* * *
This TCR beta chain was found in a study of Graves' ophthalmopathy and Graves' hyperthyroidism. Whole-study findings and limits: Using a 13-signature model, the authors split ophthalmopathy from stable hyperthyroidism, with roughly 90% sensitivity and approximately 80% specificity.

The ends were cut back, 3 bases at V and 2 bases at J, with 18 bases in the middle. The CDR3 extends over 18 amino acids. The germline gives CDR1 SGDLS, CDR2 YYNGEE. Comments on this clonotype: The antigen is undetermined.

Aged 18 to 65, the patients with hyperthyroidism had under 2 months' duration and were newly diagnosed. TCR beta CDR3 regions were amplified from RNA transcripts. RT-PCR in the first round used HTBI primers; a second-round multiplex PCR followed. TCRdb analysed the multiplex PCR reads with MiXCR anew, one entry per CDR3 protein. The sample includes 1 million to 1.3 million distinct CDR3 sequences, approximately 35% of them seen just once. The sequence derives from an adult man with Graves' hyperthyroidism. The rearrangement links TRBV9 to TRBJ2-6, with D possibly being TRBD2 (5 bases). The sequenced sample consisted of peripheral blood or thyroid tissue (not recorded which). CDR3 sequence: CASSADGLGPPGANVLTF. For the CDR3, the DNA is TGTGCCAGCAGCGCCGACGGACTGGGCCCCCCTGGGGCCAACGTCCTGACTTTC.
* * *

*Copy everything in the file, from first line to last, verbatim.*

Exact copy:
This TCR beta chain was found in a study of Graves' ophthalmopathy and Graves' hyperthyroidism. Whole-study findings and limits: Using a 13-signature model, the authors split ophthalmopathy from stable hyperthyroidism, with roughly 90% sensitivity and approximately 80% specificity.

The ends were cut back, 3 bases at V and 2 bases at J, with 18 bases in the middle. The CDR3 extends over 18 amino acids. The germline gives CDR1 SGDLS, CDR2 YYNGEE. Comments on this clonotype: The antigen is undetermined.

Aged 18 to 65, the patients with hyperthyroidism had under 2 months' duration and were newly diagnosed. TCR beta CDR3 regions were amplified from RNA transcripts. RT-PCR in the first round used HTBI primers; a second-round multiplex PCR followed. TCRdb analysed the multiplex PCR reads with MiXCR anew, one entry per CDR3 protein. The sample includes 1 million to 1.3 million distinct CDR3 sequences, approximately 35% of them seen just once. The sequence derives from an adult man with Graves' hyperthyroidism. The rearrangement links TRBV9 to TRBJ2-6, with D possibly being TRBD2 (5 bases). The sequenced sample consisted of peripheral blood or thyroid tissue (not recorded which). CDR3 sequence: CASSADGLGPPGANVLTF. For the CDR3, the DNA is TGTGCCAGCAGCGCCGACGGACTGGGCCCCCCTGGGGCCAACGTCCTGACTTTC.